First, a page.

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Dostarlimab effective in rectal cancer subset

Dostarlimab effective in rectal cancer subset

PD-1 blockade with adjuvant dostarlimab in mismatch repair–deficient, locally advanced rectal cancer shows signs of high efficacy, researchers reported on June 5, 2022 in the NEJM/ New England Journal of Medicine.

As background, the authors noted, “Neoadjuvant chemotherapy and radiation followed by surgical resection of the rectum is a standard treatment for locally advanced rectal cancer. A subset of rectal cancer is caused by a deficiency in mismatch repair. Because mismatch repair–deficient colorectal cancer is responsive to programmed death 1 (PD-1) blockade in the context of metastatic disease, it was hypothesized that checkpoint blockade could be effective in patients with mismatch repair–deficient, locally advanced rectal cancer.”

The investigators in the phase 2 trial administered dostarlimab every 3 weeks for 6 months to subjects with mismatch repair–deficient stage II or III rectal cancer. Those subjects who achieved a clinical complete response on dostarlimab therapy did not proceed without chemoradiotherapy and surgery.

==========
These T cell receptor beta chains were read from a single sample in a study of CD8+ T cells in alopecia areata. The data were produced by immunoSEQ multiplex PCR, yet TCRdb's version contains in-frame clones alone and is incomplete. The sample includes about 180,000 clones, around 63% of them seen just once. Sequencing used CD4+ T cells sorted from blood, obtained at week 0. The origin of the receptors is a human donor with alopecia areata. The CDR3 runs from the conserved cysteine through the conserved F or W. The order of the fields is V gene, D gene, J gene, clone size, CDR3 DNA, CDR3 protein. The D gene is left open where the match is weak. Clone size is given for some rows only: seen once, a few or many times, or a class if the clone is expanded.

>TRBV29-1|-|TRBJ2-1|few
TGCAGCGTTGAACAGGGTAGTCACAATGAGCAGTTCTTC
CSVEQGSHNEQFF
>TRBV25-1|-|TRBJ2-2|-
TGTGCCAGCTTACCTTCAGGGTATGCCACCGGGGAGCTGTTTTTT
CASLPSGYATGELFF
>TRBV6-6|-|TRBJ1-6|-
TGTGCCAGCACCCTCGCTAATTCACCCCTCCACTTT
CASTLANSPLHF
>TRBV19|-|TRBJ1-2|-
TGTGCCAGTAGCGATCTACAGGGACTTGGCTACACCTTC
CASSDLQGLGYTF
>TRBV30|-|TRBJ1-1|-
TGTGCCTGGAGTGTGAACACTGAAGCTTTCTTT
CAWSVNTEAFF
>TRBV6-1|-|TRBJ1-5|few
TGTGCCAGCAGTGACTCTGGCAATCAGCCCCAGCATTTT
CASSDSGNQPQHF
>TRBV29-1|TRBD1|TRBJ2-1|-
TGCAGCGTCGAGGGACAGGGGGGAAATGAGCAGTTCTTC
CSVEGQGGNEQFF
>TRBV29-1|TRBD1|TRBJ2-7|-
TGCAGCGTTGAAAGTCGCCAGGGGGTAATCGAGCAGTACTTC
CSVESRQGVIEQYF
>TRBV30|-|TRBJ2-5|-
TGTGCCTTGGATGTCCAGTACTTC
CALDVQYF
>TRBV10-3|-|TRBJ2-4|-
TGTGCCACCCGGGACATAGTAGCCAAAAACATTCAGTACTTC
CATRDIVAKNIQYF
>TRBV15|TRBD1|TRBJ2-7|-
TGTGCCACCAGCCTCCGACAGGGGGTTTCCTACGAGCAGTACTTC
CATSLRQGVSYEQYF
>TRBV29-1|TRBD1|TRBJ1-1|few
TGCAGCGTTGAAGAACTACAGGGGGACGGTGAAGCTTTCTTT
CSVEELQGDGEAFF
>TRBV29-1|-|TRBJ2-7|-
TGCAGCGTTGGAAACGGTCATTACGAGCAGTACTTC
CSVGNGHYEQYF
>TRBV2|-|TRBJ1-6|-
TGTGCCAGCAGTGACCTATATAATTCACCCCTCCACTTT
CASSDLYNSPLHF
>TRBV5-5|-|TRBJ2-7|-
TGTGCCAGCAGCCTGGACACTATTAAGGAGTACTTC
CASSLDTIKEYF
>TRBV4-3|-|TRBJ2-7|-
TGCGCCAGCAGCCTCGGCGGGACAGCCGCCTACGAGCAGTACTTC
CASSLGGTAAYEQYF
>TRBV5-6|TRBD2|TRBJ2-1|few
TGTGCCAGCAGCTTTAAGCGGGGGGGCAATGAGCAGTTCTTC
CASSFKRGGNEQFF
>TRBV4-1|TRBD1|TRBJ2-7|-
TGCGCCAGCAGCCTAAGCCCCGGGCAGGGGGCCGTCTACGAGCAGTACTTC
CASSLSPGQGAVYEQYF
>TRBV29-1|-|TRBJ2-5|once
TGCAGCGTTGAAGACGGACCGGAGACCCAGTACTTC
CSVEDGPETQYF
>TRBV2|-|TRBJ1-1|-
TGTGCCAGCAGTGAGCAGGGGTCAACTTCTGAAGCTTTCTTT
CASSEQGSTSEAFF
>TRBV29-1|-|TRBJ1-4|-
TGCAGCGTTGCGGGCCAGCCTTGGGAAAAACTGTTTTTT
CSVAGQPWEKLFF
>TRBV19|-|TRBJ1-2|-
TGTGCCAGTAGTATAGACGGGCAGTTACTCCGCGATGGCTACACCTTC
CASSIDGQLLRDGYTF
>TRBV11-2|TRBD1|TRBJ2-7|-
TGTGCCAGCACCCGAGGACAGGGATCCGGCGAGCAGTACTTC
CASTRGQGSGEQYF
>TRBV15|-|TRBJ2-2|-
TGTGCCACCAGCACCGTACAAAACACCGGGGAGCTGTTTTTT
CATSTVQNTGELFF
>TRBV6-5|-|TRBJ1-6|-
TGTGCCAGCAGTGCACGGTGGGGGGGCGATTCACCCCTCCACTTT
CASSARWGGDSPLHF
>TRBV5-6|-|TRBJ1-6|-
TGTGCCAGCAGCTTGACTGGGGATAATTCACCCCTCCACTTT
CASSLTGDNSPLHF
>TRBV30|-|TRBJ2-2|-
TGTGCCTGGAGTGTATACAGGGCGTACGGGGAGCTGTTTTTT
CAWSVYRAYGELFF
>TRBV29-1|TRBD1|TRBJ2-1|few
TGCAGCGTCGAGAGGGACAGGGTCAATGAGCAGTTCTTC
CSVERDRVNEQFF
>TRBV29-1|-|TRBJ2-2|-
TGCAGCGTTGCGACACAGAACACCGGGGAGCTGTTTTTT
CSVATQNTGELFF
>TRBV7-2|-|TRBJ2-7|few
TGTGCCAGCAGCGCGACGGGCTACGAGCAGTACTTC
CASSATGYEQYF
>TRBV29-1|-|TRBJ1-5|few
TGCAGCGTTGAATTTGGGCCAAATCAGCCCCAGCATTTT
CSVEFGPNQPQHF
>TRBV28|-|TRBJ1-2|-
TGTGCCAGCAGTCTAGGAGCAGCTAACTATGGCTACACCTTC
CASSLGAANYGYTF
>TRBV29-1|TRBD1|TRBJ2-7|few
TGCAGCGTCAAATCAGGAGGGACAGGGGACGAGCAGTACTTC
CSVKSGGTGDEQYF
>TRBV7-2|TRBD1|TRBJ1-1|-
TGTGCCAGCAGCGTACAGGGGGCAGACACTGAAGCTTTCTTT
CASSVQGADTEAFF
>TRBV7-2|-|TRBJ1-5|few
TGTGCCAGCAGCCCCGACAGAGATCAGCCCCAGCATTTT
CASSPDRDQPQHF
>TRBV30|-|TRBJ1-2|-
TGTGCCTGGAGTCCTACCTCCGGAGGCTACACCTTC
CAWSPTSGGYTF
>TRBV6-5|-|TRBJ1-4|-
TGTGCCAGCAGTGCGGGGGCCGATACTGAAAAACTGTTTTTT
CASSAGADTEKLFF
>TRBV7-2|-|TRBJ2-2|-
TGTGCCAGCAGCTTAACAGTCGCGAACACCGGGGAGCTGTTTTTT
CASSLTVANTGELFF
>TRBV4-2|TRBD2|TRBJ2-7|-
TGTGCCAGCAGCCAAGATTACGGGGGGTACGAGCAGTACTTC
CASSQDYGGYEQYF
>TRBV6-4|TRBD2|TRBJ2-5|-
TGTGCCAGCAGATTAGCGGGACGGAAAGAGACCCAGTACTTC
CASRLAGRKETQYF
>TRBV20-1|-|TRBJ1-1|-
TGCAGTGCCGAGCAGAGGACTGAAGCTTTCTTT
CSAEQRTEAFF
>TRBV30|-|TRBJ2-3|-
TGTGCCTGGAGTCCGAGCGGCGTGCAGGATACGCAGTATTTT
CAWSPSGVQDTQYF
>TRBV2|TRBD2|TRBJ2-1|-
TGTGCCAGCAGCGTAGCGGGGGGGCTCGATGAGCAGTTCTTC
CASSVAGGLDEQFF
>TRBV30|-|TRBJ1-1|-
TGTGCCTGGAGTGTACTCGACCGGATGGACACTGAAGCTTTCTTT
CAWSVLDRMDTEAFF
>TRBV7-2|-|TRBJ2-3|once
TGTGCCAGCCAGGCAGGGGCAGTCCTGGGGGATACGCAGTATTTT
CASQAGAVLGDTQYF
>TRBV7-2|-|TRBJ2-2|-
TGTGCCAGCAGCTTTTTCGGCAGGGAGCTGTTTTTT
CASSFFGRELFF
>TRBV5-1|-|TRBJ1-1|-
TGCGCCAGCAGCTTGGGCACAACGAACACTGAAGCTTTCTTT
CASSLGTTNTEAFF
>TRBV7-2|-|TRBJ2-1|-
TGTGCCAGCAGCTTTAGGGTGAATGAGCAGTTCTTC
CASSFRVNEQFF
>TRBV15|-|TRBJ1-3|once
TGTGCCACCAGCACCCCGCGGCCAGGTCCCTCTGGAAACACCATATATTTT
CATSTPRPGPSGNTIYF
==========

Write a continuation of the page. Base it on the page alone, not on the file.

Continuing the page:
The primary end points of the study were sustained clinical complete response at 12 months after completion of dostarlimab therapy, or pathological complete response after ending of dostarlimab, with or without chemoradiotherapy, as well as overall response to neoadjuvant dostarlimab therapy with or without chemoradiotherapy.

At the time of reporting of interim data in the NEJM, 12 subjects have completed treatment with dostarlimab, with at least 6 months of follow-up.

All 12 subjects achieved a clinical complete response, with no evidence of tumor on magnetic resonance imaging, F-fluorodeoxyglucose–positron-emission tomography, endoscopic evaluation, digital rectal examination, or biopsy.

“The responses in these first 12 of a planned-for 30 patients in the trial were remarkable and exceed what we would expect with the standard chemotherapy plus radiation,” said NEJM editorialist Helen Sanoff, MD, professor of medicine at the University of North Carolina in Chapel Hill. “Although quality of life measures have not been reported yet, it’s encouraging that some of the most difficult symptoms, such as pain and bleeding, all resolved with the use of dostarlimab.”

The authors concluded, “Mismatch repair–deficient, locally advanced rectal cancer was highly sensitive to single-agent PD-1 blockade. Longer follow-up is needed to assess the duration of response.”

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